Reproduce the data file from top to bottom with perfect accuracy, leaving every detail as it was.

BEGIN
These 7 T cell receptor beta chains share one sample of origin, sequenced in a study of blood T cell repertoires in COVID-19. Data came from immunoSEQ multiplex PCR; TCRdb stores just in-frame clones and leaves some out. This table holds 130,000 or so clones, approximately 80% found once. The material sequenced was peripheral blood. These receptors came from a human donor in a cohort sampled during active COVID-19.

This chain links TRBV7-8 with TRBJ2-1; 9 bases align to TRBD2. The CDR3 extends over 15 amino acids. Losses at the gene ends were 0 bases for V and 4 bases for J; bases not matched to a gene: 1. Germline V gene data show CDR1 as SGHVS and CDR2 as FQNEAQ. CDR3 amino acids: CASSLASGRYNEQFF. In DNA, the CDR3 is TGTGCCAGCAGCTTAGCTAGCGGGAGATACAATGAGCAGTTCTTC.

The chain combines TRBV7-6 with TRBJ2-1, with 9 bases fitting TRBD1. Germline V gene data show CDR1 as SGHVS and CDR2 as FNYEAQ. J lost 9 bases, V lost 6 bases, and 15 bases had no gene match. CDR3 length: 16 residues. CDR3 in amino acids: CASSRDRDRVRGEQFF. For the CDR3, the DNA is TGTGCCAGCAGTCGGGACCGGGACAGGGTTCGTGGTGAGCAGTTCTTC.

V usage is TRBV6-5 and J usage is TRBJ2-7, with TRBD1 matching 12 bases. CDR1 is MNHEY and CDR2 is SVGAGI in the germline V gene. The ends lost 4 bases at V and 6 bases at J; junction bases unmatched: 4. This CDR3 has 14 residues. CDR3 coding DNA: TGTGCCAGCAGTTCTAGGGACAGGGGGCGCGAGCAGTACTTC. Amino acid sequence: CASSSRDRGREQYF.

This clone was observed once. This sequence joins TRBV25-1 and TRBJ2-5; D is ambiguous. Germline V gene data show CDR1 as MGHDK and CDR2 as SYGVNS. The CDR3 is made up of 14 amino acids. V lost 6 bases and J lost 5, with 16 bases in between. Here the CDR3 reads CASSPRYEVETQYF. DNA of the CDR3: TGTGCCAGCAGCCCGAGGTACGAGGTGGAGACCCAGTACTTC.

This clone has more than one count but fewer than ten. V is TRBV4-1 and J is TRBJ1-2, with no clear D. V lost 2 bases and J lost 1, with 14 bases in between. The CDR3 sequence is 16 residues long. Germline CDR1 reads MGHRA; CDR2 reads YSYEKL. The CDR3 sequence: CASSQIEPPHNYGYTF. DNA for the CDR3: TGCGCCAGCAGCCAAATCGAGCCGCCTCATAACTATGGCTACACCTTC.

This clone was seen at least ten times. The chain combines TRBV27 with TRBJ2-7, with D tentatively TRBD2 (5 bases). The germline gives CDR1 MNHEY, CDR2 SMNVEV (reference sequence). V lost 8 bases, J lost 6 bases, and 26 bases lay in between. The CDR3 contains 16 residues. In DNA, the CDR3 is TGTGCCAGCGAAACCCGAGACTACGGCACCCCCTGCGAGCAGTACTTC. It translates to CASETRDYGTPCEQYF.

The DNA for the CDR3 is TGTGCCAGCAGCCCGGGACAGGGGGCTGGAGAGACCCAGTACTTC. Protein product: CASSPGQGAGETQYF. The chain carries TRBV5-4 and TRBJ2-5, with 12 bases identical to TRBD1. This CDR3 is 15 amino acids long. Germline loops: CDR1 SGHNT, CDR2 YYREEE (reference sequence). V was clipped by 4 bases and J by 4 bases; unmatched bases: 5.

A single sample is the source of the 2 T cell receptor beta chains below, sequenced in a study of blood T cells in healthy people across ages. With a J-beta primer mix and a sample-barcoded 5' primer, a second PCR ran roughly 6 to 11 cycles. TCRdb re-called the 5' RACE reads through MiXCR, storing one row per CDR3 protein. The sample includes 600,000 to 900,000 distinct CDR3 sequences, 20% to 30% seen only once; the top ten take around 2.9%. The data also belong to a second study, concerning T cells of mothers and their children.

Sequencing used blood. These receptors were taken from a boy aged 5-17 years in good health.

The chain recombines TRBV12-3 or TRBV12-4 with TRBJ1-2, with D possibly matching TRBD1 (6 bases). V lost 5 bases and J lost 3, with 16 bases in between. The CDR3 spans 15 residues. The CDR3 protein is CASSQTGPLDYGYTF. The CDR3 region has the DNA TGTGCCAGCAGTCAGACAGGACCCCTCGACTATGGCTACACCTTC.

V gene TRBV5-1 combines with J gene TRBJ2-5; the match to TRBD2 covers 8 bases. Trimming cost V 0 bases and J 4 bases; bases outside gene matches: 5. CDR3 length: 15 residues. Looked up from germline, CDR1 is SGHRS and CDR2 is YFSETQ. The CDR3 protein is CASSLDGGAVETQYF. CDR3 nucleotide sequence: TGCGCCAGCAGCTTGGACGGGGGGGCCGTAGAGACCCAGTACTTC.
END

These 7 T cell receptor beta chains share one sample of origin, sequenced in a study of blood T cell repertoires in COVID-19. Data came from immunoSEQ multiplex PCR; TCRdb stores just in-frame clones and leaves some out. This table holds 130,000 or so clones, approximately 80% found once. The material sequenced was peripheral blood. These receptors came from a human donor in a cohort sampled during active COVID-19.

This chain links TRBV7-8 with TRBJ2-1; 9 bases align to TRBD2. The CDR3 extends over 15 amino acids. Losses at the gene ends were 0 bases for V and 4 bases for J; bases not matched to a gene: 1. Germline V gene data show CDR1 as SGHVS and CDR2 as FQNEAQ. CDR3 amino acids: CASSLASGRYNEQFF. In DNA, the CDR3 is TGTGCCAGCAGCTTAGCTAGCGGGAGATACAATGAGCAGTTCTTC.

The chain combines TRBV7-6 with TRBJ2-1, with 9 bases fitting TRBD1. Germline V gene data show CDR1 as SGHVS and CDR2 as FNYEAQ. J lost 9 bases, V lost 6 bases, and 15 bases had no gene match. CDR3 length: 16 residues. CDR3 in amino acids: CASSRDRDRVRGEQFF. For the CDR3, the DNA is TGTGCCAGCAGTCGGGACCGGGACAGGGTTCGTGGTGAGCAGTTCTTC.

V usage is TRBV6-5 and J usage is TRBJ2-7, with TRBD1 matching 12 bases. CDR1 is MNHEY and CDR2 is SVGAGI in the germline V gene. The ends lost 4 bases at V and 6 bases at J; junction bases unmatched: 4. This CDR3 has 14 residues. CDR3 coding DNA: TGTGCCAGCAGTTCTAGGGACAGGGGGCGCGAGCAGTACTTC. Amino acid sequence: CASSSRDRGREQYF.

This clone was observed once. This sequence joins TRBV25-1 and TRBJ2-5; D is ambiguous. Germline V gene data show CDR1 as MGHDK and CDR2 as SYGVNS. The CDR3 is made up of 14 amino acids. V lost 6 bases and J lost 5, with 16 bases in between. Here the CDR3 reads CASSPRYEVETQYF. DNA of the CDR3: TGTGCCAGCAGCCCGAGGTACGAGGTGGAGACCCAGTACTTC.

This clone has more than one count but fewer than ten. V is TRBV4-1 and J is TRBJ1-2, with no clear D. V lost 2 bases and J lost 1, with 14 bases in between. The CDR3 sequence is 16 residues long. Germline CDR1 reads MGHRA; CDR2 reads YSYEKL. The CDR3 sequence: CASSQIEPPHNYGYTF. DNA for the CDR3: TGCGCCAGCAGCCAAATCGAGCCGCCTCATAACTATGGCTACACCTTC.

This clone was seen at least ten times. The chain combines TRBV27 with TRBJ2-7, with D tentatively TRBD2 (5 bases). The germline gives CDR1 MNHEY, CDR2 SMNVEV (reference sequence). V lost 8 bases, J lost 6 bases, and 26 bases lay in between. The CDR3 contains 16 residues. In DNA, the CDR3 is TGTGCCAGCGAAACCCGAGACTACGGCACCCCCTGCGAGCAGTACTTC. It translates to CASETRDYGTPCEQYF.

The DNA for the CDR3 is TGTGCCAGCAGCCCGGGACAGGGGGCTGGAGAGACCCAGTACTTC. Protein product: CASSPGQGAGETQYF. The chain carries TRBV5-4 and TRBJ2-5, with 12 bases identical to TRBD1. This CDR3 is 15 amino acids long. Germline loops: CDR1 SGHNT, CDR2 YYREEE (reference sequence). V was clipped by 4 bases and J by 4 bases; unmatched bases: 5.

A single sample is the source of the 2 T cell receptor beta chains below, sequenced in a study of blood T cells in healthy people across ages. With a J-beta primer mix and a sample-barcoded 5' primer, a second PCR ran roughly 6 to 11 cycles. TCRdb re-called the 5' RACE reads through MiXCR, storing one row per CDR3 protein. The sample includes 600,000 to 900,000 distinct CDR3 sequences, 20% to 30% seen only once; the top ten take around 2.9%. The data also belong to a second study, concerning T cells of mothers and their children.

Sequencing used blood. These receptors were taken from a boy aged 5-17 years in good health.

The chain recombines TRBV12-3 or TRBV12-4 with TRBJ1-2, with D possibly matching TRBD1 (6 bases). V lost 5 bases and J lost 3, with 16 bases in between. The CDR3 spans 15 residues. The CDR3 protein is CASSQTGPLDYGYTF. The CDR3 region has the DNA TGTGCCAGCAGTCAGACAGGACCCCTCGACTATGGCTACACCTTC.

V gene TRBV5-1 combines with J gene TRBJ2-5; the match to TRBD2 covers 8 bases. Trimming cost V 0 bases and J 4 bases; bases outside gene matches: 5. CDR3 length: 15 residues. Looked up from germline, CDR1 is SGHRS and CDR2 is YFSETQ. The CDR3 protein is CASSLDGGAVETQYF. CDR3 nucleotide sequence: TGCGCCAGCAGCTTGGACGGGGGGGCCGTAGAGACCCAGTACTTC.